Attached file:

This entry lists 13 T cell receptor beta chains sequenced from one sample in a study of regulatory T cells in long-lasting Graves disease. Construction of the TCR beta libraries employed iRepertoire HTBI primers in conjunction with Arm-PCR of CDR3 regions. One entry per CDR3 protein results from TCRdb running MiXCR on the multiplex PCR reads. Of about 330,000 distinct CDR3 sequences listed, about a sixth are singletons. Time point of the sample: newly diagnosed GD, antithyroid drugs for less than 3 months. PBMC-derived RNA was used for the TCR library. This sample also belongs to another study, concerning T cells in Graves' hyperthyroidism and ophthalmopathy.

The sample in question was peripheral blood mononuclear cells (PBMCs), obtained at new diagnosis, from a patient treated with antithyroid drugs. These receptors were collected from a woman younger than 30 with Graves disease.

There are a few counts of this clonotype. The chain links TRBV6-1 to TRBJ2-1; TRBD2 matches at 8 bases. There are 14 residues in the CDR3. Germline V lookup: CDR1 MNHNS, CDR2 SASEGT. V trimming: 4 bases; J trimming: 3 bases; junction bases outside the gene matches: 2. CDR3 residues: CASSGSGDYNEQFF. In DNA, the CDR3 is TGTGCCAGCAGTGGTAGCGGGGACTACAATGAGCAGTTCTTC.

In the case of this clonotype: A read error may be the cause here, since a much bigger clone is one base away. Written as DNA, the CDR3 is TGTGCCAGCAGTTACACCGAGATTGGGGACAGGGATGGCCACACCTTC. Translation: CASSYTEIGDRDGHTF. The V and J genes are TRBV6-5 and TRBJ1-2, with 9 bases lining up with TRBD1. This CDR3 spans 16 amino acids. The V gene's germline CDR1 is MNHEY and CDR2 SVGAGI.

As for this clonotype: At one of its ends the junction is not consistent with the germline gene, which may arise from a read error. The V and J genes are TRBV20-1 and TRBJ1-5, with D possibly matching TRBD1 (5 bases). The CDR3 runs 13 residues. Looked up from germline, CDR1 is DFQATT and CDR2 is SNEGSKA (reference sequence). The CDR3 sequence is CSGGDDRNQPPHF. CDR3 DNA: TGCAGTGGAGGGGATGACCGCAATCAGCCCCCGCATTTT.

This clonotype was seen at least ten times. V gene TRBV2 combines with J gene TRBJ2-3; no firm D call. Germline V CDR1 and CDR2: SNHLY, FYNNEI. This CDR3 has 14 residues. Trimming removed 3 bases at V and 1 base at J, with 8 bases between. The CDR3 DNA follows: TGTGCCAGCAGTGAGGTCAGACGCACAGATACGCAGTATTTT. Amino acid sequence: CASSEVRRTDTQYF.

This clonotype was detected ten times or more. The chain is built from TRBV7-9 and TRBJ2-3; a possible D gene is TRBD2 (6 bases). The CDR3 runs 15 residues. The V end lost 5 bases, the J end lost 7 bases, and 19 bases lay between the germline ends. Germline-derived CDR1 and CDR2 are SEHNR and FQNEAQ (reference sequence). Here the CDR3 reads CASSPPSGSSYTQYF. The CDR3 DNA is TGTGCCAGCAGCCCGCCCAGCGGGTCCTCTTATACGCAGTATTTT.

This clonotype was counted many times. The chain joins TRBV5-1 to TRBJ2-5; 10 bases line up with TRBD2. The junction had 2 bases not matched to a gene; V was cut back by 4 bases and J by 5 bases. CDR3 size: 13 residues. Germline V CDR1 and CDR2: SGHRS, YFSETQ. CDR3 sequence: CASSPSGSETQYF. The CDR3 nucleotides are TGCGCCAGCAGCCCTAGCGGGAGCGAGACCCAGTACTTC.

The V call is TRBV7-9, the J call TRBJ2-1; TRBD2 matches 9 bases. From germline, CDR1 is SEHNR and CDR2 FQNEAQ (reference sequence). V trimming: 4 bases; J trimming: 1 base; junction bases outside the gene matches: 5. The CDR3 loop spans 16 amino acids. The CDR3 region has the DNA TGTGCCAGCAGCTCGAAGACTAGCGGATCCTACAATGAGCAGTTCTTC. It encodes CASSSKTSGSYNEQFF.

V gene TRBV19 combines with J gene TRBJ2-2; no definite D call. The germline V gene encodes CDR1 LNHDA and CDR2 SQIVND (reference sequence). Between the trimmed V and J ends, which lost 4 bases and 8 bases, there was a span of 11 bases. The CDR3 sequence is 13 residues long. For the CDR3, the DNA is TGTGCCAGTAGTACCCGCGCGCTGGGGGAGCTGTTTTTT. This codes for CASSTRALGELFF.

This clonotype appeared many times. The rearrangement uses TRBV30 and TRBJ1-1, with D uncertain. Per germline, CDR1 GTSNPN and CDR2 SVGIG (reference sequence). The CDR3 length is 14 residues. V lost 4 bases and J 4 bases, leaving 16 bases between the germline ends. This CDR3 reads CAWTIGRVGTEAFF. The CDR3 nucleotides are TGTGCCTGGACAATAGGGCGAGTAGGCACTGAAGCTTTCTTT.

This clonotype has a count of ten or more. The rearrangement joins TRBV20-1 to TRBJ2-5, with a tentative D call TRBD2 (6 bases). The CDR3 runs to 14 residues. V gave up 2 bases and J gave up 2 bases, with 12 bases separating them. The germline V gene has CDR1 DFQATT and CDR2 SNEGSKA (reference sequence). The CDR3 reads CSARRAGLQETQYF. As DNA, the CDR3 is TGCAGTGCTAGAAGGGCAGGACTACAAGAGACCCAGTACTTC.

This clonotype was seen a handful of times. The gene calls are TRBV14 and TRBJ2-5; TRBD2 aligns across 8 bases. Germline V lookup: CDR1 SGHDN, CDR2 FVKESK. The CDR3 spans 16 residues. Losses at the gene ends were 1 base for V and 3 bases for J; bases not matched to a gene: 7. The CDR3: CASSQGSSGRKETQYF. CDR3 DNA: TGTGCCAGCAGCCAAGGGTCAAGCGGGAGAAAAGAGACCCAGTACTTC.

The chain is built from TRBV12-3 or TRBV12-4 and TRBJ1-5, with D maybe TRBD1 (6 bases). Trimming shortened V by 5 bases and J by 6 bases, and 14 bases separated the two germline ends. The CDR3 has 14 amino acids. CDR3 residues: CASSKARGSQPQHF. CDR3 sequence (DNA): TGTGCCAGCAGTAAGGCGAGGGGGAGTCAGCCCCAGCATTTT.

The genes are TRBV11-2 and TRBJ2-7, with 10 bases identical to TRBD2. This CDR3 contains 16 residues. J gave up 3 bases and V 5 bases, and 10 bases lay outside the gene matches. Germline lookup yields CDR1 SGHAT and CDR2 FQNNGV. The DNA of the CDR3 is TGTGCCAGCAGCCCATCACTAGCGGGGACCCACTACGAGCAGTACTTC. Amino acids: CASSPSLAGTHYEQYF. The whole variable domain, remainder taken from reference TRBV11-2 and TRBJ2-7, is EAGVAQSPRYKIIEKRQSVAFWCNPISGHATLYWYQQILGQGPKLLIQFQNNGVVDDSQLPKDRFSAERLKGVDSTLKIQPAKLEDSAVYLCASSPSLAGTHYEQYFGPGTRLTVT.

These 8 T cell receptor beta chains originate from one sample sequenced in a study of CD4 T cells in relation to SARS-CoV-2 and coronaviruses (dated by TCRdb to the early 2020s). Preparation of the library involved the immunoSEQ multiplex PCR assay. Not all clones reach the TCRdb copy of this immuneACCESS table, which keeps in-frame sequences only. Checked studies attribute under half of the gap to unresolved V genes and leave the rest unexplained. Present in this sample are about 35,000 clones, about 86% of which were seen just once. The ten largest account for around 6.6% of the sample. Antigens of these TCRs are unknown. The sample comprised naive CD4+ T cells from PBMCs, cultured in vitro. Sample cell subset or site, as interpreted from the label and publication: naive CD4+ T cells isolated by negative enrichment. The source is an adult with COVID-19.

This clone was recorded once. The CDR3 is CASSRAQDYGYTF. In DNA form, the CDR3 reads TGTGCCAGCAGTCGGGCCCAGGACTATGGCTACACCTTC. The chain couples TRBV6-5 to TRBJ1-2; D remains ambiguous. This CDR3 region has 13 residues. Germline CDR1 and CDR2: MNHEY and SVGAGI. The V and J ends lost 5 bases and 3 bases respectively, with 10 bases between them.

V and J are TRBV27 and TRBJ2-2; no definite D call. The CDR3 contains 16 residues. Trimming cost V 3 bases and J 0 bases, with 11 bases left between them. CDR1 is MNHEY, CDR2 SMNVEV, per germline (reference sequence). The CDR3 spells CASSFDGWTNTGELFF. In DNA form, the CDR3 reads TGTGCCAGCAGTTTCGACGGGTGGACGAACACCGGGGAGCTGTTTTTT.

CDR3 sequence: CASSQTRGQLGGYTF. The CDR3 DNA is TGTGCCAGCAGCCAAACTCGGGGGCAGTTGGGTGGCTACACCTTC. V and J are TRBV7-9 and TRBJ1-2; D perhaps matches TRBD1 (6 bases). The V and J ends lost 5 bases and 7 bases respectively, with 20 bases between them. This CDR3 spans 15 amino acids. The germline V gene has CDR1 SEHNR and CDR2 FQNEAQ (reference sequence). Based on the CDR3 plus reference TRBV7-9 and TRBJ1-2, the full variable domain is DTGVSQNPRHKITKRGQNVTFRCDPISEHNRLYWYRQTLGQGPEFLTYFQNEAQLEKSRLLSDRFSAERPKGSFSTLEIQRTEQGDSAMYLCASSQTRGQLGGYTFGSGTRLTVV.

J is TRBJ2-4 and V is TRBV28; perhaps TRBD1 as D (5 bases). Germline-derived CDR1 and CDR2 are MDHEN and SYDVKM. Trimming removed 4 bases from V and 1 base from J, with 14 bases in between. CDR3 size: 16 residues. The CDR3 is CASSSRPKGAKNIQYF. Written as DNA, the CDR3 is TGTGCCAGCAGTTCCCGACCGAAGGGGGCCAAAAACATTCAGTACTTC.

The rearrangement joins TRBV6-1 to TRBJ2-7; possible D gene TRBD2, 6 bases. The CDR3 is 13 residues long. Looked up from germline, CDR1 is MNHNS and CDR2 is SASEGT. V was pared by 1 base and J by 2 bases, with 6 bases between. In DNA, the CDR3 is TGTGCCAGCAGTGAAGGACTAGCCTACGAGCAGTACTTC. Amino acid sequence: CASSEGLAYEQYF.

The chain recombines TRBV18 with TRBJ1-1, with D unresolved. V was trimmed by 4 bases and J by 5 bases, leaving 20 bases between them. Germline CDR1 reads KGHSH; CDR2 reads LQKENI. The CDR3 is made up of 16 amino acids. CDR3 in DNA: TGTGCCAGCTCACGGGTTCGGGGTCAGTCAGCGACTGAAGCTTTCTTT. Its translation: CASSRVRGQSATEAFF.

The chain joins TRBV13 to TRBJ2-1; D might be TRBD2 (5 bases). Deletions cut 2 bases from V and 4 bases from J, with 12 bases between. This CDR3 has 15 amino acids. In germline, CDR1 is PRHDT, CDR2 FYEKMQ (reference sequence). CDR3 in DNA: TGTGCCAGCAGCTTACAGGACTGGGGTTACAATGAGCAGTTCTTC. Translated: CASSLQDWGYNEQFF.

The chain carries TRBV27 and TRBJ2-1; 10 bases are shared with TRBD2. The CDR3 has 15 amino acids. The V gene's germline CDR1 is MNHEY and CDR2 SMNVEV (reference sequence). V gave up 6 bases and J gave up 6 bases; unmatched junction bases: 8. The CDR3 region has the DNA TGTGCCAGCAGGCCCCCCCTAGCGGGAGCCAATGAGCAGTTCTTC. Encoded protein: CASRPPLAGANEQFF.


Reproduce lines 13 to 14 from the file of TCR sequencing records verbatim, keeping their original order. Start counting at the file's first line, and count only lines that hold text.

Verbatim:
This clonotype was seen a handful of times. The gene calls are TRBV14 and TRBJ2-5; TRBD2 aligns across 8 bases. Germline V lookup: CDR1 SGHDN, CDR2 FVKESK. The CDR3 spans 16 residues. Losses at the gene ends were 1 base for V and 3 bases for J; bases not matched to a gene: 7. The CDR3: CASSQGSSGRKETQYF. CDR3 DNA: TGTGCCAGCAGCCAAGGGTCAAGCGGGAGAAAAGAGACCCAGTACTTC.

The chain is built from TRBV12-3 or TRBV12-4 and TRBJ1-5, with D maybe TRBD1 (6 bases). Trimming shortened V by 5 bases and J by 6 bases, and 14 bases separated the two germline ends. The CDR3 has 14 amino acids. CDR3 residues: CASSKARGSQPQHF. CDR3 sequence (DNA): TGTGCCAGCAGTAAGGCGAGGGGGAGTCAGCCCCAGCATTTT.